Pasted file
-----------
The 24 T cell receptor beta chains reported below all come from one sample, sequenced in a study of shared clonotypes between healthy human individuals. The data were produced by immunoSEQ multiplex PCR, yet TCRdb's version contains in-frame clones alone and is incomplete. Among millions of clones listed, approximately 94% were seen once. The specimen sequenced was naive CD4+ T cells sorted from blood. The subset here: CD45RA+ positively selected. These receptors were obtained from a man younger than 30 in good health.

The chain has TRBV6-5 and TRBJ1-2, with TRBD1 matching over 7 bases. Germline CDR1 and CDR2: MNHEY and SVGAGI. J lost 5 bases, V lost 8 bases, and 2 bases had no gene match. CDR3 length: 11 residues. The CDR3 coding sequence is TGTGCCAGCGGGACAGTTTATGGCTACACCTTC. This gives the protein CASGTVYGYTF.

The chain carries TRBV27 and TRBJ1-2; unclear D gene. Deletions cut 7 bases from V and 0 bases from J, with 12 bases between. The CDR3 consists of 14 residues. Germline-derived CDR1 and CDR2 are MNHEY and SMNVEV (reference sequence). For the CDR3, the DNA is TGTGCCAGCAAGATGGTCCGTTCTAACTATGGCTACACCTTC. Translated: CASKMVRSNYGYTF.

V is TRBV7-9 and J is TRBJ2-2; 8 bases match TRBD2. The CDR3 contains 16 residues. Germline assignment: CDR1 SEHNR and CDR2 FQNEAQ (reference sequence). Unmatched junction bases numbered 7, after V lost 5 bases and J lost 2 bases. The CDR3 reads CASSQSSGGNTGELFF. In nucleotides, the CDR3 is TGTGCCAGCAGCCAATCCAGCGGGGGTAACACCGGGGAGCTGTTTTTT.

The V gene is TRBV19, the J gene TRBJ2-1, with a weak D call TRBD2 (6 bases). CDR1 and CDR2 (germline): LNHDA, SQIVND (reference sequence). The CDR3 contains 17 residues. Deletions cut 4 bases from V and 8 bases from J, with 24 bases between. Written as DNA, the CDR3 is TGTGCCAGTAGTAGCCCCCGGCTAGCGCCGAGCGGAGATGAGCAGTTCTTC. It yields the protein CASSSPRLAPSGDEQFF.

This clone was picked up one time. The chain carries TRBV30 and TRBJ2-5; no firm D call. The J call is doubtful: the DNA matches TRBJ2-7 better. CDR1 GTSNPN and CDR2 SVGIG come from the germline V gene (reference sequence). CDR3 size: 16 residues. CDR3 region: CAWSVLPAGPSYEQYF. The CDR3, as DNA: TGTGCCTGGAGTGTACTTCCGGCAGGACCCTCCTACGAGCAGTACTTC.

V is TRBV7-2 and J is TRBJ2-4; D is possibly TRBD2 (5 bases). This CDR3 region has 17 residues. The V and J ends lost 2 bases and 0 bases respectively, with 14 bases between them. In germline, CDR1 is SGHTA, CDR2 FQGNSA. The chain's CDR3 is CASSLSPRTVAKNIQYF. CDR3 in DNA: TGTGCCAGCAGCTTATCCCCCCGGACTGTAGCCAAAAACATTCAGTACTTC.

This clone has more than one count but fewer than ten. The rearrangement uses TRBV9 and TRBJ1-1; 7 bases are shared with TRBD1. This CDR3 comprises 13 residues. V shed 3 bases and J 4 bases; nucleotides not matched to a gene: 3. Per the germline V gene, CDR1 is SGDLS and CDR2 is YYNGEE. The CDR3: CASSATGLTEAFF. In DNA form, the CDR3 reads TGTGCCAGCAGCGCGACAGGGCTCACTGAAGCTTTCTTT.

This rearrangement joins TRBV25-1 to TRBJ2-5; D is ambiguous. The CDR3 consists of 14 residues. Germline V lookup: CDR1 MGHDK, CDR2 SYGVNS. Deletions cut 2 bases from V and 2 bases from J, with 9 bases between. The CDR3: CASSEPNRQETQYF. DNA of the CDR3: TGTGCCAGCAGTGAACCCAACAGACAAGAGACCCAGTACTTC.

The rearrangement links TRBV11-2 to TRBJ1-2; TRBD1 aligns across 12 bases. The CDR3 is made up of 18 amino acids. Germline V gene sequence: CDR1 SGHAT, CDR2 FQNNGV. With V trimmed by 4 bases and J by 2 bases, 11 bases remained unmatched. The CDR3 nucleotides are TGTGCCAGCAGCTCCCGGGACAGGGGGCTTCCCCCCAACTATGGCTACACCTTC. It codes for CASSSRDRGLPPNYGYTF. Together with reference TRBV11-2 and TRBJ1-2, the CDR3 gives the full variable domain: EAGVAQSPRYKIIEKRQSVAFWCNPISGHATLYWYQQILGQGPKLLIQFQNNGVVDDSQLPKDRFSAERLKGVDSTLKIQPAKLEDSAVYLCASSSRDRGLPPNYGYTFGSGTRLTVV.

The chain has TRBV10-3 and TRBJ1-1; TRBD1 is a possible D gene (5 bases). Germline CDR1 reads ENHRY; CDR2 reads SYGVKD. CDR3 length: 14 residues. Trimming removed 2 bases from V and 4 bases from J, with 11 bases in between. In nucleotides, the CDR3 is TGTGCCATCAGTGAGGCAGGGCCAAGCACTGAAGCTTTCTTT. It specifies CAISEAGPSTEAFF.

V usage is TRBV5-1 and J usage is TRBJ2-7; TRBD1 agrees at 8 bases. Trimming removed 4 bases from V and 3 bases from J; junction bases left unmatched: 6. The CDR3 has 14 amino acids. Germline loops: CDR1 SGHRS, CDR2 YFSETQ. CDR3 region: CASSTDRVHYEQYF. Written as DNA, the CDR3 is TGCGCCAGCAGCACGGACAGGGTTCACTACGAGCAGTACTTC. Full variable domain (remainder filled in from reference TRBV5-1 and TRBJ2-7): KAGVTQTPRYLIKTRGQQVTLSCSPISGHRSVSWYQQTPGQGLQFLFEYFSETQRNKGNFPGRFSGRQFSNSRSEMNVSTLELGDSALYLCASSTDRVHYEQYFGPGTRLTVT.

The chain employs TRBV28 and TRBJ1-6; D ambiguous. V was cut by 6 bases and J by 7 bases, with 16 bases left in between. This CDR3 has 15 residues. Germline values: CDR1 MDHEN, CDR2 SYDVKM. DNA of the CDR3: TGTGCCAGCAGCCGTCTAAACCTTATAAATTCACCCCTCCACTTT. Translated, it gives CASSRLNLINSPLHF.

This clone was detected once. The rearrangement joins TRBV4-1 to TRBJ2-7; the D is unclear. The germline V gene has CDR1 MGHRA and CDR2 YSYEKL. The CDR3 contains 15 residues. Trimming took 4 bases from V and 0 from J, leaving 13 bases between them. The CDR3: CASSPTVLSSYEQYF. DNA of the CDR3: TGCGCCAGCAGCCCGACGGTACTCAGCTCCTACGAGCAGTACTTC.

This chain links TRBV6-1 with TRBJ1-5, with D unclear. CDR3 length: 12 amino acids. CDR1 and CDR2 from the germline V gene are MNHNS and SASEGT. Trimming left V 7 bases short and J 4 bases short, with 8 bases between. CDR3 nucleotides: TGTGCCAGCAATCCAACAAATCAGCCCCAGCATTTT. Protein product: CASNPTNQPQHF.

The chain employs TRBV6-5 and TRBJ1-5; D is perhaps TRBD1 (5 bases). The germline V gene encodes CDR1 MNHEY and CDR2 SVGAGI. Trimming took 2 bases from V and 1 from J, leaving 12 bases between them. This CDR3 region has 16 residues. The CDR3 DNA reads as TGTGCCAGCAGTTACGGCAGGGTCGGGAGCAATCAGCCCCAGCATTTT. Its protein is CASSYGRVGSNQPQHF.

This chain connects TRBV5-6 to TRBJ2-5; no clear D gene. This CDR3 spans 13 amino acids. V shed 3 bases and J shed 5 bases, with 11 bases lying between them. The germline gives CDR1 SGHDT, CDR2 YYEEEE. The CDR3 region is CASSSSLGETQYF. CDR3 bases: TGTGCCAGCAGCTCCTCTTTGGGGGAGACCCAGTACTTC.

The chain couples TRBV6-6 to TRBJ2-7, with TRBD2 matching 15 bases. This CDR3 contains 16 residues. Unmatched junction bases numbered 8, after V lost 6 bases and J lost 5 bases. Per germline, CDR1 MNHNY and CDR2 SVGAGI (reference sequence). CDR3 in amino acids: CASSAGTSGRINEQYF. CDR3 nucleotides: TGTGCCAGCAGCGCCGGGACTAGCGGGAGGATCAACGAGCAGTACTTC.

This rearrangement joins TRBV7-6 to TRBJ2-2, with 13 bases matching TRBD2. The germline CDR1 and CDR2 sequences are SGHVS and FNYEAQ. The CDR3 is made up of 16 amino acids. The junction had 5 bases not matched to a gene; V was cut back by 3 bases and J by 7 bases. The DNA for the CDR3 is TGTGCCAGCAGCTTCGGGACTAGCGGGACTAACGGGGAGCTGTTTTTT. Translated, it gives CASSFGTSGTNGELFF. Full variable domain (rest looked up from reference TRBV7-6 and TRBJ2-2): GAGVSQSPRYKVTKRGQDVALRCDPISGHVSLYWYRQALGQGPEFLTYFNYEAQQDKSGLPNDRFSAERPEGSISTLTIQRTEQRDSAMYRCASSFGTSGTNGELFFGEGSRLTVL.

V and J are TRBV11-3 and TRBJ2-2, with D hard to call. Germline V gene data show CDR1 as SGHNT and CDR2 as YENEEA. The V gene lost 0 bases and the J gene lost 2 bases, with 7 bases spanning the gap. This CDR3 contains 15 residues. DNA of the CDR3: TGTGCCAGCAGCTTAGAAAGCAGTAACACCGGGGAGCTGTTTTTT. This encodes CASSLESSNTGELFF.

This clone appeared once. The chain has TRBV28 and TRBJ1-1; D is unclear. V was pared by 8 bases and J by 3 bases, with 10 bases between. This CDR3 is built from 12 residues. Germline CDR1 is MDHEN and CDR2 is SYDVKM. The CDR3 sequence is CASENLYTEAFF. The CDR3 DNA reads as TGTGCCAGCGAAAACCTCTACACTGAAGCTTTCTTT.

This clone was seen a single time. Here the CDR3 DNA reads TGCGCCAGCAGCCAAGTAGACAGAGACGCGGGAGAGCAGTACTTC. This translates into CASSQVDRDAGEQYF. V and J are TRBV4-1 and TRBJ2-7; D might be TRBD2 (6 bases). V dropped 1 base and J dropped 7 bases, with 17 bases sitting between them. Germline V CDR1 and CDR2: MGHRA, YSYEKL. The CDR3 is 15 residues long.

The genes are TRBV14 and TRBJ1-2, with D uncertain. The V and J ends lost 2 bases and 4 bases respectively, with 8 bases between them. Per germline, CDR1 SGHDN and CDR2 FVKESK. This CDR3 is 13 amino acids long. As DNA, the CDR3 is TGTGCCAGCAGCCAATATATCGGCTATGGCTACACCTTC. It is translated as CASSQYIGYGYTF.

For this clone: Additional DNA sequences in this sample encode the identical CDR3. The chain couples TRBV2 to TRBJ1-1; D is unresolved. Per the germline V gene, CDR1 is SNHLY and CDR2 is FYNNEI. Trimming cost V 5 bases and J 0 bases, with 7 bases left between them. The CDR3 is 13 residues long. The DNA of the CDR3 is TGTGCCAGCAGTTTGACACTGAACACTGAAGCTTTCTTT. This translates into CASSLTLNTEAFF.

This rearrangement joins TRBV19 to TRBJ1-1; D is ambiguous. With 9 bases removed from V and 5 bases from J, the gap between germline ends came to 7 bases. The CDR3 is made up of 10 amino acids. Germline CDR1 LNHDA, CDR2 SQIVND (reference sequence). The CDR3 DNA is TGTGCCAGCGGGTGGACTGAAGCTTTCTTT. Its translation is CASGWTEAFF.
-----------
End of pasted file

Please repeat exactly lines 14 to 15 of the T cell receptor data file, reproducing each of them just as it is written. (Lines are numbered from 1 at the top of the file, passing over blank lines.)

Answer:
This clone was detected once. The rearrangement joins TRBV4-1 to TRBJ2-7; the D is unclear. The germline V gene has CDR1 MGHRA and CDR2 YSYEKL. The CDR3 contains 15 residues. Trimming took 4 bases from V and 0 from J, leaving 13 bases between them. The CDR3: CASSPTVLSSYEQYF. DNA of the CDR3: TGCGCCAGCAGCCCGACGGTACTCAGCTCCTACGAGCAGTACTTC.

This chain links TRBV6-1 with TRBJ1-5, with D unclear. CDR3 length: 12 amino acids. CDR1 and CDR2 from the germline V gene are MNHNS and SASEGT. Trimming left V 7 bases short and J 4 bases short, with 8 bases between. CDR3 nucleotides: TGTGCCAGCAATCCAACAAATCAGCCCCAGCATTTT. Protein product: CASNPTNQPQHF.